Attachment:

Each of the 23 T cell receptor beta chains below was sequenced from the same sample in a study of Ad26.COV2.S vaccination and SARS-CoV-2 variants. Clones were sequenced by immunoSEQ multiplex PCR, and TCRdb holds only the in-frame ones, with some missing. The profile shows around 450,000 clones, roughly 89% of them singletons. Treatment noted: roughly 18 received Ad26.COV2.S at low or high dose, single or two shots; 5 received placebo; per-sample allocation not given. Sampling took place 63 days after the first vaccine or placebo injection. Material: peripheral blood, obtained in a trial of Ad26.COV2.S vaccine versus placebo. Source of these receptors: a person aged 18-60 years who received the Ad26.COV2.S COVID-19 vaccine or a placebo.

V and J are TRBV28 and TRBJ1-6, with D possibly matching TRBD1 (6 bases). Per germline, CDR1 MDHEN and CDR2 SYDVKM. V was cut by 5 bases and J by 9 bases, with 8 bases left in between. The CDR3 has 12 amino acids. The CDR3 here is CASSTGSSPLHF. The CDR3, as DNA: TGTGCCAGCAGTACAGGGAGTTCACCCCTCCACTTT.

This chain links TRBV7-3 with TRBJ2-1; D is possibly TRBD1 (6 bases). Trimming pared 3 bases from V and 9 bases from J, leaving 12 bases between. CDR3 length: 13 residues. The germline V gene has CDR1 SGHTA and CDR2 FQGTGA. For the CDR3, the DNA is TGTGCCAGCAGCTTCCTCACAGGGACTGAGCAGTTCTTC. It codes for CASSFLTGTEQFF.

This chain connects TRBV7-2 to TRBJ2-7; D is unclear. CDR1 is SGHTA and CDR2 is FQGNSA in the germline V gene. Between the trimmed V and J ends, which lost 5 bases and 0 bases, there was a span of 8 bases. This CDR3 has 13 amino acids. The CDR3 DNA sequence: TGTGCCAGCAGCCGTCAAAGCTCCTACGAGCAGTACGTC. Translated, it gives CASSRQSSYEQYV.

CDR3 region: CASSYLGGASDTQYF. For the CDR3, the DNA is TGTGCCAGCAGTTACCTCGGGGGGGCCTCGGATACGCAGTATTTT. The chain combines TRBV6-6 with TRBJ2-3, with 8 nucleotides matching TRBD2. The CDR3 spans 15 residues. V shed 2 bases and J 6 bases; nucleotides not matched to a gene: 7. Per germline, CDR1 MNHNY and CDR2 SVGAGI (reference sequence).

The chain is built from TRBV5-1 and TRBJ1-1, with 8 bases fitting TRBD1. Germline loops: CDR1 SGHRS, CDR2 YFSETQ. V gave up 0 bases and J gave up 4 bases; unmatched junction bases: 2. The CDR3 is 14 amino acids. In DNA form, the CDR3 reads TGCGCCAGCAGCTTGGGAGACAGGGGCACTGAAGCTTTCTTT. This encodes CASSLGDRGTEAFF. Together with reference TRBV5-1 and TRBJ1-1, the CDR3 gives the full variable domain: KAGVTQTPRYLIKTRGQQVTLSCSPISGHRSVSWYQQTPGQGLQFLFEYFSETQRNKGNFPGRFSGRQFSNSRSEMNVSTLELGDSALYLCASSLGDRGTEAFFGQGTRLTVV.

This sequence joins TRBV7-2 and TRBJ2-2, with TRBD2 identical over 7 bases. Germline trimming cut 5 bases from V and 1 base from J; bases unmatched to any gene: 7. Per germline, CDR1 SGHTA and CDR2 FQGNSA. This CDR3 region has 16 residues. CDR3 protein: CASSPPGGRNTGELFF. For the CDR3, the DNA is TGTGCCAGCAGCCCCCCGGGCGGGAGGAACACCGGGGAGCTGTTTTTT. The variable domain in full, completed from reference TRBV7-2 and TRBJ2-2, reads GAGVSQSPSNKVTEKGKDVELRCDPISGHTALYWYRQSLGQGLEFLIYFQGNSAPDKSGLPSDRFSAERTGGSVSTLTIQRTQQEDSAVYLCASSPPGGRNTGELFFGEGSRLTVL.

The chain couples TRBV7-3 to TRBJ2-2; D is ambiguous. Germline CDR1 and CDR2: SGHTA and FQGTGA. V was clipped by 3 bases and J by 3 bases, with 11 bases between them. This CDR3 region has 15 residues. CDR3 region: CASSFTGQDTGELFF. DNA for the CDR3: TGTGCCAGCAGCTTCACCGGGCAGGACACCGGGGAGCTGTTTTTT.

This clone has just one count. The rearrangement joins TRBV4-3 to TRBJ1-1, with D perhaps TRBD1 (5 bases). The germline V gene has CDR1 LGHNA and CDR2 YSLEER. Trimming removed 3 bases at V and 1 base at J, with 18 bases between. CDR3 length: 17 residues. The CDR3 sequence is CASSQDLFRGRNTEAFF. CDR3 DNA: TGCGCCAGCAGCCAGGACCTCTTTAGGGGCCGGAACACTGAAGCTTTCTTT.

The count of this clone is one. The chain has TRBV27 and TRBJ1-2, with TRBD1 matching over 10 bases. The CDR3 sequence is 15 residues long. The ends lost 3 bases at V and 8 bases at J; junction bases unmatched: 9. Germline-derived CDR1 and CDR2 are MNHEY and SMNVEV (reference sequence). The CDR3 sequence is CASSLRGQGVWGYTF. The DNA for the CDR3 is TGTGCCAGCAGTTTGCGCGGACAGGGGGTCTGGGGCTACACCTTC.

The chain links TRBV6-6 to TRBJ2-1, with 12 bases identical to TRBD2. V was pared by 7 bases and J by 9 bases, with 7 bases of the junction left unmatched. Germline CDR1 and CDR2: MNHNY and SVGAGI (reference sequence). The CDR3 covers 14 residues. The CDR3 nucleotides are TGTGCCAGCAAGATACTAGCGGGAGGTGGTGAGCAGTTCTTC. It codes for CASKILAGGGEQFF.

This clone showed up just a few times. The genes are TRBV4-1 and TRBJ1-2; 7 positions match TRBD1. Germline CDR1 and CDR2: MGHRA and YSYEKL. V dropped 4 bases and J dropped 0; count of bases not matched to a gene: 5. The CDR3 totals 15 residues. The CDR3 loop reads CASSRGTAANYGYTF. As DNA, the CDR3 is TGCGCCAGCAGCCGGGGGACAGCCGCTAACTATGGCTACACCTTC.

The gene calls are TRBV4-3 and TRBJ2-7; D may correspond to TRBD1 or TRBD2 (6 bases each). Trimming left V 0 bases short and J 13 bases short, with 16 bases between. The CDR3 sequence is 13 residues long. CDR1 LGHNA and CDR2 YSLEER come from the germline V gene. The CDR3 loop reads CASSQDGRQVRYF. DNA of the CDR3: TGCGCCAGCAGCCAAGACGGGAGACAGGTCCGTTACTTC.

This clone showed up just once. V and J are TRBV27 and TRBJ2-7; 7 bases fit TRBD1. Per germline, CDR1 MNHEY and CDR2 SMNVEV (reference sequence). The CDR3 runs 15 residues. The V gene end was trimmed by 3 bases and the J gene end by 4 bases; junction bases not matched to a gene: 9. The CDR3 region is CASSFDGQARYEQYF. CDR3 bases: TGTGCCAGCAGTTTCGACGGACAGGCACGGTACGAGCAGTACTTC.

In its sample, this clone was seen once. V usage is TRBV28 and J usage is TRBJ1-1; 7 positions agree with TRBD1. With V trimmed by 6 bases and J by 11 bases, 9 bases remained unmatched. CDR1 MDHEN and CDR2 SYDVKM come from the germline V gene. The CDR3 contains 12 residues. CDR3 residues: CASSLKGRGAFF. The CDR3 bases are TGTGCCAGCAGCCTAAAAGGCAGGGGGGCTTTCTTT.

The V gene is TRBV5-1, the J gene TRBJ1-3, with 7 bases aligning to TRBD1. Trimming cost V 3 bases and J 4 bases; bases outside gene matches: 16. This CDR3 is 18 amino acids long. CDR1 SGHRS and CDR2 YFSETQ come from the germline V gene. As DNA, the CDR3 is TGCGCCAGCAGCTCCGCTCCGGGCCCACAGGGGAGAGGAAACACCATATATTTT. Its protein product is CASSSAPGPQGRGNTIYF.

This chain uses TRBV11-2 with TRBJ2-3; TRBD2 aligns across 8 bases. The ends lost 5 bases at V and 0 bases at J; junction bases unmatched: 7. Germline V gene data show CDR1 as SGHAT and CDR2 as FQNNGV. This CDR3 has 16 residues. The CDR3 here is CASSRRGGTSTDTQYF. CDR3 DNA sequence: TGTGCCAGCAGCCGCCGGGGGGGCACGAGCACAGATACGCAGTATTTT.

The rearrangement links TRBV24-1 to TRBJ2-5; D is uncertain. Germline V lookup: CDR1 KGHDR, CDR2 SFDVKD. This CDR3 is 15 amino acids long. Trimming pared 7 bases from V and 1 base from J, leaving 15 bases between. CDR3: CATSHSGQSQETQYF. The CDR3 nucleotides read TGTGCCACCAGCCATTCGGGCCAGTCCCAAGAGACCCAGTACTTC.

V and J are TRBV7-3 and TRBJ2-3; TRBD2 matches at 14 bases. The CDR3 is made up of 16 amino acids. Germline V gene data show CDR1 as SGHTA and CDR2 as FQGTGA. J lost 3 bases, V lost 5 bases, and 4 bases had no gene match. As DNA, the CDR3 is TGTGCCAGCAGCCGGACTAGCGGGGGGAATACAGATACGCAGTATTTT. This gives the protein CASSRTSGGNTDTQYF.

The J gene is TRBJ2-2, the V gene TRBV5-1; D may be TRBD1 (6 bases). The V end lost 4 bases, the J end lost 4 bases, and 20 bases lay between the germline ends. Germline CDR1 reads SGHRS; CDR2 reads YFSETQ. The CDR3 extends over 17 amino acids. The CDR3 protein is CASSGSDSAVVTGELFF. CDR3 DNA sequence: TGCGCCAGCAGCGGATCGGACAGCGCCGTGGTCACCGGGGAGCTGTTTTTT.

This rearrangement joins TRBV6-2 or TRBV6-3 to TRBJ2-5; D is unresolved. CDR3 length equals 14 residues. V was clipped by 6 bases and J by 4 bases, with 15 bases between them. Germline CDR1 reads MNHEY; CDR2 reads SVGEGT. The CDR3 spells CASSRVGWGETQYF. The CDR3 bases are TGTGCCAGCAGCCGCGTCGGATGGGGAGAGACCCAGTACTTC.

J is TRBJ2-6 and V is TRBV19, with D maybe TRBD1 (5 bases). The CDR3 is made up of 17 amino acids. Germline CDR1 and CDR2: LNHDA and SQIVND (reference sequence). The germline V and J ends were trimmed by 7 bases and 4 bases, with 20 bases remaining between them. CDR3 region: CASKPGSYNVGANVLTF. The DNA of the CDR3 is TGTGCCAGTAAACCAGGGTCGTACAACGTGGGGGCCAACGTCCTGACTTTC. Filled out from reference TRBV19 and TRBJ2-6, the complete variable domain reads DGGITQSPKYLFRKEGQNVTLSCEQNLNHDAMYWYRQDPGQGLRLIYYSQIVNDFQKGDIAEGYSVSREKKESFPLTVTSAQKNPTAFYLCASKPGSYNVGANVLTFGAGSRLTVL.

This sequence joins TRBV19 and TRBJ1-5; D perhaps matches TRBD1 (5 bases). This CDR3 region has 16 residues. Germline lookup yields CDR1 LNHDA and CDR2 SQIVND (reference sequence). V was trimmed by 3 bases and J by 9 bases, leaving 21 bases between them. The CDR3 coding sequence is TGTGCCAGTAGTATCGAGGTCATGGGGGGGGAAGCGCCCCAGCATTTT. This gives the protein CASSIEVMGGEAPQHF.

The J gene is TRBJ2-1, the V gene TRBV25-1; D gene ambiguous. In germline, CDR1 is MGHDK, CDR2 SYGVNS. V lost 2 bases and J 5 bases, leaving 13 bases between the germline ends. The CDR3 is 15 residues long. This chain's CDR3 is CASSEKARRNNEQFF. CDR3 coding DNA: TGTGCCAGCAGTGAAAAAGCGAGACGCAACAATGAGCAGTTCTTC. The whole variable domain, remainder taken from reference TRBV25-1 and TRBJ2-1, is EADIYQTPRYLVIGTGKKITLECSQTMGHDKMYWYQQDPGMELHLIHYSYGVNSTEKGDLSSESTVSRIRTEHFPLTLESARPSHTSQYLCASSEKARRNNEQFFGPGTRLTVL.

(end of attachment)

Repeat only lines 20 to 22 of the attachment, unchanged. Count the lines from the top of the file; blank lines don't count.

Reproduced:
The J gene is TRBJ2-2, the V gene TRBV5-1; D may be TRBD1 (6 bases). The V end lost 4 bases, the J end lost 4 bases, and 20 bases lay between the germline ends. Germline CDR1 reads SGHRS; CDR2 reads YFSETQ. The CDR3 extends over 17 amino acids. The CDR3 protein is CASSGSDSAVVTGELFF. CDR3 DNA sequence: TGCGCCAGCAGCGGATCGGACAGCGCCGTGGTCACCGGGGAGCTGTTTTTT.

This rearrangement joins TRBV6-2 or TRBV6-3 to TRBJ2-5; D is unresolved. CDR3 length equals 14 residues. V was clipped by 6 bases and J by 4 bases, with 15 bases between them. Germline CDR1 reads MNHEY; CDR2 reads SVGEGT. The CDR3 spells CASSRVGWGETQYF. The CDR3 bases are TGTGCCAGCAGCCGCGTCGGATGGGGAGAGACCCAGTACTTC.

J is TRBJ2-6 and V is TRBV19, with D maybe TRBD1 (5 bases). The CDR3 is made up of 17 amino acids. Germline CDR1 and CDR2: LNHDA and SQIVND (reference sequence). The germline V and J ends were trimmed by 7 bases and 4 bases, with 20 bases remaining between them. CDR3 region: CASKPGSYNVGANVLTF. The DNA of the CDR3 is TGTGCCAGTAAACCAGGGTCGTACAACGTGGGGGCCAACGTCCTGACTTTC. Filled out from reference TRBV19 and TRBJ2-6, the complete variable domain reads DGGITQSPKYLFRKEGQNVTLSCEQNLNHDAMYWYRQDPGQGLRLIYYSQIVNDFQKGDIAEGYSVSREKKESFPLTVTSAQKNPTAFYLCASKPGSYNVGANVLTFGAGSRLTVL.